In emergency rooms throughout the United States, a series of three simple questions has replaced complex, computer-based calculations for assessing patients who are experiencing heart problems. The goal of asking questions is to probe until it’s clear the customer is satisfied. When applied to the sales process, the questions will differ based on your research of the prospect. They don’t need to be complex, but they must drill down to the heart of the issue.

As stated in part one, “How to create trust in the sales process,” it’s all about asking the right questions to create value, understanding and confidence. The simplicity of this approach belies the careful study that went into its development. It requires an investment of up-front time to understand the prospect, but it’s an investment well worth making.

The questions are key, and below are examples of questions that help create trust.

Getting started questions:

  • What problems are you experiencing?
  • What’s going on now that bothers you?
  • What do you want to accomplish and in what time frame?
  • What makes you dissatisfied with what you’re currently using?
  • What do you like? What don’t you like?
  • What do you expect from a sales rep?

Before meeting ends questions:

  • What’s better or worse than what you have now?
  • How did you feel about this meeting?
  • Is there anything that seems to be missing?
  • Do you feel you have adequate information?
  • Do you feel uneasy about anything?
  • Where would you like to go from here?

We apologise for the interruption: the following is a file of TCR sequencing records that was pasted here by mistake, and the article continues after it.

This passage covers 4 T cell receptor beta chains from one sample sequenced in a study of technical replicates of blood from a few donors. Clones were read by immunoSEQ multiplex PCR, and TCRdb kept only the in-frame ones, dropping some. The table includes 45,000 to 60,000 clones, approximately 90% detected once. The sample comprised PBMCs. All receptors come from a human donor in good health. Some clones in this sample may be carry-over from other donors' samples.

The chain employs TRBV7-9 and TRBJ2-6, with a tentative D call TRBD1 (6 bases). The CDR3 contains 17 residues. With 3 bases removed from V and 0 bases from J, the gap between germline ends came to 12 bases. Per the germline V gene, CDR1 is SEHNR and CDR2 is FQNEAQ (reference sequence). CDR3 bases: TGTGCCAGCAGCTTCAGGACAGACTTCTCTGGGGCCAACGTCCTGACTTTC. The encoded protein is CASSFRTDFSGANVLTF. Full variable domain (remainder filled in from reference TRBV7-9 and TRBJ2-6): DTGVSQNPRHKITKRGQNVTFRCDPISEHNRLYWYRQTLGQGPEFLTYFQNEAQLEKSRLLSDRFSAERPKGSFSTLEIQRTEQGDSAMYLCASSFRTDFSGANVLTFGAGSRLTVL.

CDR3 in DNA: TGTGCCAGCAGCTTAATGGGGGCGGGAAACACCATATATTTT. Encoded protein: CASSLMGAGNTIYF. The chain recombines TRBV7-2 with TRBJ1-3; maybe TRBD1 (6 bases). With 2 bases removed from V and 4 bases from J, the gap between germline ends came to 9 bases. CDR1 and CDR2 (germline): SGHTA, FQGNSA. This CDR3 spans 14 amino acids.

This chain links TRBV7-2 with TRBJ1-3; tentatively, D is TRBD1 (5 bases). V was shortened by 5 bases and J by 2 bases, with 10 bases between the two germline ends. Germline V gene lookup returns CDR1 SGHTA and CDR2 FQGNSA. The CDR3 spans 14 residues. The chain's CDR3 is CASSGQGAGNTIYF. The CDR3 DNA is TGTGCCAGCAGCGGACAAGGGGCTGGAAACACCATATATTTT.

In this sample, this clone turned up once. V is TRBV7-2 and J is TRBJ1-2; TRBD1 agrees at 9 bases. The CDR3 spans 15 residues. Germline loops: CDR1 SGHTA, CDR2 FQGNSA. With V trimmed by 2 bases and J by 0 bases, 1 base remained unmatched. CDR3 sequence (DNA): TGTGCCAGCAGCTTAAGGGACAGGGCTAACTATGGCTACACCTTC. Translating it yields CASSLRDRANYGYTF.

• Are my answers sufficiently understandable and complete?
  • Did I probe sufficiently to understand your situation, your needs?
  • How can I improve my presentation?
  • Was I more helping or selling?

Then, what happens after the sale becomes the most important component in the sales process. Yet, salespeople often ignore it as they move on to the next opportunity and never look back, leaving the customer disappointed and even jilted. However, this is the critical point at which the customer becomes either emissary or enemy. This is when trust becomes real.
After the sale, follow up with questions, whether a week or a month later:

  • How do you feel about your purchase?
  • What have you been thinking about?
  • Do you have any doubts, issues or concerns?
  • What questions do you have?
  • Is there anything you would like to be different?
  • Is there anything you would like me to do?

If a feeling of trust has developed with the customer, be sure to ask for a referral.
Questions transform the selling process

As valuable as information is for a successful sales process, asking probing questions produces more than just information. It’s the most effective way to help customers become deeply involved in a dialogue — a conversation — that becomes an intriguing exercise in further discovery. It’s the way for the sales process to become an adventure, rather than a drag.

On top of that, it’s the way they come to recognize that their salesperson is serious, concerned and thorough. It’s through the questioning experience that customers become loyal partners, who are invested in the sales process rather than disengaged observers and passive participants.

The relentless task of asking questions also helps customers clarify their thinking, discover what they may have missed, revisit their assumptions and reconsider their opinions. It’s the way to build trust and get to the right results.

In effect, the salesperson’s role is to create a stage on which the decision-making process is acted out. Ultimately, it’s the way to help customers avoid making an unsatisfactory decision. They should never need to say, “I wish I had known that before I made my purchase.”

The task of today’s salesperson goes way beyond product knowledge and even solutions. It’s to help customers discover possibilities they may not have considered or even thought about.

It’s your questions that make the sale.

Graham, of GrahamComm, is a marketing and sales consultant and business writer. He publishes a monthly eNewsletter, “No Nonsense Marketing & Sales.” Reach him at, (617) 774-9759 or through

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